"Future of Chiral Perturbation Theory for Lattice QCD",
invited talk at Technical University Munich-IAS symposium on
"Effective Field Theories and Lattice Gauge Theory",
May 19, 2016.
"Can Eguchi-Kawai reduction provide a practical method for
studying large-Nc theories on the lattice?"
invited lecture at Cracow school of Theoretical Physics,
Zakopane, Poland, June 29, 2013.
Updated lectures on
"Effective field theories for lattice QCD"
"New Horizons in Lattice Field Theory"
Natal, Brazil, March 13-27, 2013
Overview and introduction to continuum chiral perturation theory.
Continuum ChPT completed: Adding sources; Next-to-leading chiral Lagrangian;
Examples of results; Heavy kaon ChPT; Finite volume effects in ChPT.
Including discretization errors in ChPT (mainly for twisted-mass fermions)
Partially quenched QCD and partially quenched ChPT plus
a discussion of whether m_up=0 is ambiguous.
at workshop on new fermion discretizations,
Feb, 2012, Yukawa Institute, Kyoto, 2012.
This talk has 2 parts. The first is
an investigation of whether one can use one staggered
fermion to study the lightest four physical flavors (u,d,s,c). My conclusion
is that it is impractical.
The second part is an analysis of the symmetries, vacuum and pion spectrum
of two types of "staggered-Wilson fermions": that proposed by Adams having
2 light fermions, and that proposed by Hoelbling (and its variants)
having either 1 or 2 light fermions. I conclude that the former scheme has
a number of attractive properties, while the later suffers from rotation
breakdown in the continuum limit, unless one adds counterterms and fine tunes.
at ECT* workshop on "Chiral Dynamics with Wilson fermions",
Oct. 24-28th, 2011, Trento, Italy.
This gives an introduction to Wilson Chiral Perturbation Theory
and the predictions for the phase structure at non-zero lattice
spacing, and presents some new work with student Max Hansen.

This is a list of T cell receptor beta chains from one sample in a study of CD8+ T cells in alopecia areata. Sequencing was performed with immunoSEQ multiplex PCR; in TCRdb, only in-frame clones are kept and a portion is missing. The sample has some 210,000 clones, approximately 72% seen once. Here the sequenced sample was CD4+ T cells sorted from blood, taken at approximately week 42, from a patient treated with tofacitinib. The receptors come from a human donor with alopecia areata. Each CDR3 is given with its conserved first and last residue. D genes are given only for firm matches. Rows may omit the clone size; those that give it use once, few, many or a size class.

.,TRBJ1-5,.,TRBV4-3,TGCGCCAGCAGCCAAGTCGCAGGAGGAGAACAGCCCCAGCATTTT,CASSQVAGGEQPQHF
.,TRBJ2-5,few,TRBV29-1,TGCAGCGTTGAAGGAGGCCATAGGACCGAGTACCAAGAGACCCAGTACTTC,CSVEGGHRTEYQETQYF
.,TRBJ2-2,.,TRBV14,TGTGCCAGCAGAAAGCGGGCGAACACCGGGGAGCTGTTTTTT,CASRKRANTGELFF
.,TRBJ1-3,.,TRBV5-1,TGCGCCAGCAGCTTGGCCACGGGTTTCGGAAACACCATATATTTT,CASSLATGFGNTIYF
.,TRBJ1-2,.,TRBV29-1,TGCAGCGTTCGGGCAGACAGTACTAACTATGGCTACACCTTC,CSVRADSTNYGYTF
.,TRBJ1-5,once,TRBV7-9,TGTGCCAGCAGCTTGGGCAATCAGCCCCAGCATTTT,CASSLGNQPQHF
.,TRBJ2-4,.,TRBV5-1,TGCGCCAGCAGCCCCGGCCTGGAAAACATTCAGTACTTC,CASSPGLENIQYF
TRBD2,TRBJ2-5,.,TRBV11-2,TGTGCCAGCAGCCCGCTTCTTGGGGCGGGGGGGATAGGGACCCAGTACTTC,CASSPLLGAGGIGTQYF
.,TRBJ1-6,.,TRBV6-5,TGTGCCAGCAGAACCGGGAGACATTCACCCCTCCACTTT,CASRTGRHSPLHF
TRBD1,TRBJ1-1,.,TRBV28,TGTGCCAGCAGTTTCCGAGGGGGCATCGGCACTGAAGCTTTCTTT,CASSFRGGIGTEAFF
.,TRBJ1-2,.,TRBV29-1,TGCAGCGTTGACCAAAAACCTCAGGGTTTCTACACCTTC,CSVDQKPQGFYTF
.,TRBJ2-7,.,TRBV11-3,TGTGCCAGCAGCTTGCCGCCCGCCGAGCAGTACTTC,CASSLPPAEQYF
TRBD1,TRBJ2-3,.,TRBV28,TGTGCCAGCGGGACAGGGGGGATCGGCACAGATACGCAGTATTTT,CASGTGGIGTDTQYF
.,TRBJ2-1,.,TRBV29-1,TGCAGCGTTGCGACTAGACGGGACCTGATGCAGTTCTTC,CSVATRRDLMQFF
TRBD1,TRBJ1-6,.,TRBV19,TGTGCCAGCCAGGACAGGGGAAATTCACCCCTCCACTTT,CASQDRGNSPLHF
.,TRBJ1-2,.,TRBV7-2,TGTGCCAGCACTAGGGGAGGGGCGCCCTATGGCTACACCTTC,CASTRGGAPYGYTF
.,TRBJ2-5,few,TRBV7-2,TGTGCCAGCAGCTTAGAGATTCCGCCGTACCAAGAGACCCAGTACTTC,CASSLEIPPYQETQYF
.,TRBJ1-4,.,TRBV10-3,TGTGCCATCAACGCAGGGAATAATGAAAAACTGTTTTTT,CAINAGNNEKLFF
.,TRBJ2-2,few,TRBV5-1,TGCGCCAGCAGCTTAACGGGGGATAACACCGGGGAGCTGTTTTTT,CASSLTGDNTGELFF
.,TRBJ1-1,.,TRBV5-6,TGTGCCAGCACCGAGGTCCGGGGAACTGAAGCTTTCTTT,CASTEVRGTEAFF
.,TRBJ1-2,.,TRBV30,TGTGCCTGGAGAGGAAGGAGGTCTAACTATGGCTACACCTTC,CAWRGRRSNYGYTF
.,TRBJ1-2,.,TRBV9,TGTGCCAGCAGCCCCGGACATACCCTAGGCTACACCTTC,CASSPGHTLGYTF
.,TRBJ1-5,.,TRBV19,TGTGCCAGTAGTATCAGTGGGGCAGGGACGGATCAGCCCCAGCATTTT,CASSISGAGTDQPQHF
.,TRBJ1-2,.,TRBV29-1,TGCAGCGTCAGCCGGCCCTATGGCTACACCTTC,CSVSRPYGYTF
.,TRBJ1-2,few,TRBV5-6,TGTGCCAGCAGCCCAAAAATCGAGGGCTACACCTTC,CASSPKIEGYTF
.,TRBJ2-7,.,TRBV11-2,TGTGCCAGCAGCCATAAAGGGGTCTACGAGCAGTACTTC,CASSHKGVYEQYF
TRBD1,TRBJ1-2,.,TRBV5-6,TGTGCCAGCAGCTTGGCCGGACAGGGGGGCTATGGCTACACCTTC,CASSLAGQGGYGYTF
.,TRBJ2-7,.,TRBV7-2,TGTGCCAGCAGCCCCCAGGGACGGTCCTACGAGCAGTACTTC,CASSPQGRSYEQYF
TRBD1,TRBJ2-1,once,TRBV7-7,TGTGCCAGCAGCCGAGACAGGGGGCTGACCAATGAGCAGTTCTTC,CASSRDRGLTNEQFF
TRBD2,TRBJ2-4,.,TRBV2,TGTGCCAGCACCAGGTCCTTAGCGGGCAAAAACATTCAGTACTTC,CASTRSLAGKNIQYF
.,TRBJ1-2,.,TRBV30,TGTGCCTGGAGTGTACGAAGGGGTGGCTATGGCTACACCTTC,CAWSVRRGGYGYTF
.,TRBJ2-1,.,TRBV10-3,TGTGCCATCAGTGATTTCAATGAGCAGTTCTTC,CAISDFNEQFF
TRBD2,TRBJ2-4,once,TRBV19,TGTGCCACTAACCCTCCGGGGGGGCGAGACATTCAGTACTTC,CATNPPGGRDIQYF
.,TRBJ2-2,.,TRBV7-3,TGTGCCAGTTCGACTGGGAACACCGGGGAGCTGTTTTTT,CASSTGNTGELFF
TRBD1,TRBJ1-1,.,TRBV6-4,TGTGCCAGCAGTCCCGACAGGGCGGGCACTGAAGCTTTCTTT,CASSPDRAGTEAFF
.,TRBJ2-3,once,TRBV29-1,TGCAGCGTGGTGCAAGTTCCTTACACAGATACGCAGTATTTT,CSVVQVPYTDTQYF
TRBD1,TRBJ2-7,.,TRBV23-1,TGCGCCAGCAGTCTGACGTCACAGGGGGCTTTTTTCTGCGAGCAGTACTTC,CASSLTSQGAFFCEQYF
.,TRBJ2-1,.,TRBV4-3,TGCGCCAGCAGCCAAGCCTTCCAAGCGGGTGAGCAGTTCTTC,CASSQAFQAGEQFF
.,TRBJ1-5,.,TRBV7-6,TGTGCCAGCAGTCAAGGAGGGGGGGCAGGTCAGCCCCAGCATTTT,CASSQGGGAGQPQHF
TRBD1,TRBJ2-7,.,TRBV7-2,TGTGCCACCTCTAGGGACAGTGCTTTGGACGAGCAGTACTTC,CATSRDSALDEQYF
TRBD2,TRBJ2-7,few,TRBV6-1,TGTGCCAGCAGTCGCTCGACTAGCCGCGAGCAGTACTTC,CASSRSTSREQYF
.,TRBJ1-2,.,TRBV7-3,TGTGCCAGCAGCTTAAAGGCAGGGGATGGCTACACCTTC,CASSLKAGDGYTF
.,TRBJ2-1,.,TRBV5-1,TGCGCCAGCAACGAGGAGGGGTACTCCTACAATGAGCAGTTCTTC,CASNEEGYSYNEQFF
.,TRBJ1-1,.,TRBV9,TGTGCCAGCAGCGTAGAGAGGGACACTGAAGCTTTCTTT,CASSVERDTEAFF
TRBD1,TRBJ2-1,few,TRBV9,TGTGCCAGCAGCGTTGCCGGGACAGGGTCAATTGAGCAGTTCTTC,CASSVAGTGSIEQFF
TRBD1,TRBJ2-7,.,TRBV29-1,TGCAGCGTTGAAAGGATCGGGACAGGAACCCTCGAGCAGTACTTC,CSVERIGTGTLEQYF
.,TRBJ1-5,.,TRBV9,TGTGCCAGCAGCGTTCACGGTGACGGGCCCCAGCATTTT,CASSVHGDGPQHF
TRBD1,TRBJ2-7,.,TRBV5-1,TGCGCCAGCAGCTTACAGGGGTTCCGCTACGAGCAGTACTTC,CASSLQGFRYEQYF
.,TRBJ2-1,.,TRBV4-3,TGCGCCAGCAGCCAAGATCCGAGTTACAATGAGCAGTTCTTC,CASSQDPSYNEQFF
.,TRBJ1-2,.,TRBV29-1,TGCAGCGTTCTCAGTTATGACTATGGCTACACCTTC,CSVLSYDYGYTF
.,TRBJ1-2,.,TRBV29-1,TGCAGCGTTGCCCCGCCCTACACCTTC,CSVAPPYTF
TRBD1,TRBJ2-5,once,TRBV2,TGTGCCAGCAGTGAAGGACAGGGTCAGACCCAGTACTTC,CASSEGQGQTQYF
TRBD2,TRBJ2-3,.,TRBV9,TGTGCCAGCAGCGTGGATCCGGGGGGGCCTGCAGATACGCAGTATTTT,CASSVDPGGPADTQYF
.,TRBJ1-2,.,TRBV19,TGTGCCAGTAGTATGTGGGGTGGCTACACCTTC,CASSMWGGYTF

I am a member of the
(Staggered fermion Weak Matrix Element)
I am a member of the
Particle Data Group
, having co-authored the
mini-review on Lattice QCD (v4: 2017)
with Jack Laiho and Shoji Hashimoto.
I am a member of the
Flavo(u)r Lattice Averaging Group
, which provides averages of results relevant for flavor physics
from lattice calculations. Our latest review (2019) is
(See also web version with downloadable figures on FLAG website.)
I am an emeritus member of the executive committee of the
collaboration, which has obtained support from DOE
for computational resources and support.
Teaching (recent plus some old classes)
- SPRING 2022, 2021, 2020, & 2018 (behind Canvas firewall) and SPRING 2011 (open):
Graduate QM (third quarter).
- WINTER 2022, 2021, 2020 (behind Canvas firewall) and WINTER 2011:
Graduate QM (second quarter).
- AUTUMN 2021, 2020, 2019 (behind Canvas firewall) and AUTUMN 2010:
Graduate QM (first quarter).
- WINTER 2018 (behind Canvas firewall) and WINTER 2017 (open)
High Energy Physics.
- AUTUMN 2016 & SPRING 2016 (behind Canvas firewall) & AUTUMN 2015 (open)
Particles and Symmetry.
- WINTER 2016 (behind Canvas firewall):
- SPRING 2015:
Physical Applications of Group Theory.
- WINTER 2015:
Elementary Mathematical Physics, Part 2.
- AUTUMN 2014:
Elementary Mathematical Physics, Part 1.
- SPRING 2014:
Lattice Field Theory and its Applications.
- WINTER 2009:
Physics 486 and 495:
Seminar on Current Problems in Physics and Senior Honors Seminar.
- AUTUMN 2008:
Graduate Mechanics (and an introduction to chaos).
- AUTUMN 2005:
- SPRING 2004:
Waves (honors section).
- WINTER 2004:
Electromagnetism and Oscillatory Motion (honors section).
- AUTUMN 2003:
Mechanics (honors section).
US mail: Stephen R. Sharpe
Department of Physics
University of Washington
Seattle, WA 98195-1560
Office: B406 Physics-Astronomy Building
Phone: (206) 685-2395
FAX: (206) 543-5923 or 685-0635
Last modified: 3/21